It's not a big factor, but combined with the other points that have been made in this thread (about how CISCs translate to RISC internally, etc., the advantages of using a very-mature x86 OS/software stack), there are a number of reasons why an x86 embedded processor might be good.

Spotting those who RTFA'd (4, Insightful)

Jacques Chester (151652) | more than 4 years ago | (#23470748)

Every 4+ comment has the same "RISC|CISC is dead" comment talking about how x86 chips break down that massive, warty ISA into a series of RISC-like micro-ops for internal consumption. And that this has been the case since at least the Pentium Pro.

Read the article. Jon Stokes makes that point: but he also makes the point that in embedded processors, it does matter, because the transistor budget is much, much smaller than for a modern desktop CPU. It may come to pass in a few generations of die feature shrinking that we arrive back at the current situation of ISAs becoming irrelevant, but for the moment in the embedded space it does matter that you need to give up a few million transistors to buffering, chopping up and reissuing instructions compared to just reading and running them.

Remember, this is Jon Stokes we're talking about: he's the guy that taught most Slashdotters what they know about CISC and RISC as it is.

The concept of risc never made much sense to me. (2, Interesting)

bill_kress (99356) | more than 4 years ago | (#23470944)

I understand the theory--you simplify instructions, do things to speed up the processor so it can run faster, then optimize the processor to run as fast as you can.

In other words, you are designing your instruction set to your hardware.

Now, assuming that you are going to have close to infinite investment into speeding up the CPU, it seems that if you are going to fix an instruction set across that development time, you want the instruction set that is the smallest and most powerful you could get it.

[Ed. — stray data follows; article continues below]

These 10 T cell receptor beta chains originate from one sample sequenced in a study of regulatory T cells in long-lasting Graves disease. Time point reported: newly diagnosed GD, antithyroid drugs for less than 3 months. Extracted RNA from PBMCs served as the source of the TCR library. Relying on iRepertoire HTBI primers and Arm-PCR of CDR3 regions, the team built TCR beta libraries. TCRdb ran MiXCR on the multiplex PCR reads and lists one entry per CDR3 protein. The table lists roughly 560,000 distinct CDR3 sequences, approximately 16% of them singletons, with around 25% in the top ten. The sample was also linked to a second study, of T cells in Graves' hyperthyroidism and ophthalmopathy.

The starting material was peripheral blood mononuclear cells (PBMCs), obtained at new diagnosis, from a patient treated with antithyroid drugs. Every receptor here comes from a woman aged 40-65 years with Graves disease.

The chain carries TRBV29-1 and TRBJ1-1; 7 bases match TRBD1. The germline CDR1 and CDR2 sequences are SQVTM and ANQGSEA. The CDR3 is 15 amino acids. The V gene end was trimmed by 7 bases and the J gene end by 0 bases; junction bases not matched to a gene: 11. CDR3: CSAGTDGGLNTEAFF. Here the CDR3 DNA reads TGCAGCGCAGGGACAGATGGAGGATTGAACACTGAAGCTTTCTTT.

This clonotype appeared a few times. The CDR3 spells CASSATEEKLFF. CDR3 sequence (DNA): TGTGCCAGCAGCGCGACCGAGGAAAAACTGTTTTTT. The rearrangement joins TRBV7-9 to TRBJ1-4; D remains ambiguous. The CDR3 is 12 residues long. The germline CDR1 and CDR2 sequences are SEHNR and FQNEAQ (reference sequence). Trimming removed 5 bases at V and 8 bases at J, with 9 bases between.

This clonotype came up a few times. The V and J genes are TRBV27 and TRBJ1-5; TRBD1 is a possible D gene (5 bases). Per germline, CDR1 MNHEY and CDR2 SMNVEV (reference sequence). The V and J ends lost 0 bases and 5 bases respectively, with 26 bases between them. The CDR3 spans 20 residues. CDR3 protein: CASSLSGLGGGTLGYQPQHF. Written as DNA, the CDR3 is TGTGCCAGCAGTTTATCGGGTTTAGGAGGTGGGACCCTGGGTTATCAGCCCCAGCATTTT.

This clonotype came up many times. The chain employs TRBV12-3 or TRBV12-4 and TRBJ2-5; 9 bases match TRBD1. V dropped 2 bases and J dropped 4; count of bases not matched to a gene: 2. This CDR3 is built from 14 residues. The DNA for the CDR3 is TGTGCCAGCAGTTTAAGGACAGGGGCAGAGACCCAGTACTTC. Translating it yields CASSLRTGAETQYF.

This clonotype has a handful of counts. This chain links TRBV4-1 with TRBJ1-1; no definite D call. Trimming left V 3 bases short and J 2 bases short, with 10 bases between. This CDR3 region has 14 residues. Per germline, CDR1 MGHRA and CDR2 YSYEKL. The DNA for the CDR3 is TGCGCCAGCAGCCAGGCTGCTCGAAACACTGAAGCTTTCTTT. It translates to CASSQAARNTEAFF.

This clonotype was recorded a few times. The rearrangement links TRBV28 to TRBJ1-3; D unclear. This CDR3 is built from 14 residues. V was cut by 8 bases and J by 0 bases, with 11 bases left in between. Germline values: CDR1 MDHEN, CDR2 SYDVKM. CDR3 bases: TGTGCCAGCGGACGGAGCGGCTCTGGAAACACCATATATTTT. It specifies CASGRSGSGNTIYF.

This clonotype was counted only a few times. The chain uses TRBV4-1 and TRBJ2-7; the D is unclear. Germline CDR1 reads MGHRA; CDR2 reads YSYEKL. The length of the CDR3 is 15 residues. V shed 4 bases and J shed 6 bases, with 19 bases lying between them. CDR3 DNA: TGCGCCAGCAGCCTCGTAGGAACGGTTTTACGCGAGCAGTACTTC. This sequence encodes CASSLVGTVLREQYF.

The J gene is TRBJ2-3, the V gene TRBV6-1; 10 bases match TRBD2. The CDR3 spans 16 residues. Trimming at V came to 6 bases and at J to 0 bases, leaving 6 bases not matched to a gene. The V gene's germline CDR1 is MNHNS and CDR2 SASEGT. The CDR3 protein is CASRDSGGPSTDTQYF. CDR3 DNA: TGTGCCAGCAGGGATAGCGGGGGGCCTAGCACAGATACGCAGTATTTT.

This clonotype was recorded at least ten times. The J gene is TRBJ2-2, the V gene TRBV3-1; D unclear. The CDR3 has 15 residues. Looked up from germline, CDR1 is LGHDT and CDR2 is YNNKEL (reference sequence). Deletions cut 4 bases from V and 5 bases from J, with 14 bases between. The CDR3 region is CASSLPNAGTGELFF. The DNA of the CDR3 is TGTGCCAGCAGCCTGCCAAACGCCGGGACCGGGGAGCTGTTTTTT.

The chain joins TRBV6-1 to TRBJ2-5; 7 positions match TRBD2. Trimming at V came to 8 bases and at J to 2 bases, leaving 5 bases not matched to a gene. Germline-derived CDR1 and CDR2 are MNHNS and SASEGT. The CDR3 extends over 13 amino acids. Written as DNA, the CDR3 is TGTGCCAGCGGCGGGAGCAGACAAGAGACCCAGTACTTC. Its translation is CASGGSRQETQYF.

That way for the same cycle instead of executing one simple instruction you are executing one powerful one (that does, say 5x more than the simple one)

Now at first the more powerful one will take more time than the simple one, but as the silicon becomes more powerful, The hardware designers are going to come up with a way to make it only take 2x as long as the simple one. Then less.

I guess I mean that you will get more relative benefit tweaking the performance of a hard instruction than an easy one.

Also, at some point the Memory to CPU channel will be the limit.

I'd kinda like to see Intel take on an instruction set designed for the compiler rather than the CPU (like Java Bytecode). Bytecode tends to be MUCH smaller--and a quad-core system that directly executes bytecode, once fully optimized, should blow away anything we have now in terms of overall speed.

Annoying advertisement 99% CPU (0)

Anonymous Coward | more than 4 years ago | (#23471376)

Ars Technica has a Flash advertisement that consumes 99% CPU time.

brainfuck (1)

bugs2squash (1132591) | more than 4 years ago | (#23471684)

If your device is essentially an FPGA, then implementing the app-specific stuff in programmable logic and throwing in in an ARM IP core keeps the component count down.

I don't think you can get "Atom" as a VHDL IP core.

You only need a half dozen or so instructions to program the whole thing in brainfuck anyway.

Poorly named article (1)

donatzsky (91033) | more than 4 years ago | (#23473420)

It should have been called something like "Atom architecture overview, it's future, and how it compares to ARM".
And to all those that rant how RISC is dead: Did you actually RTFA?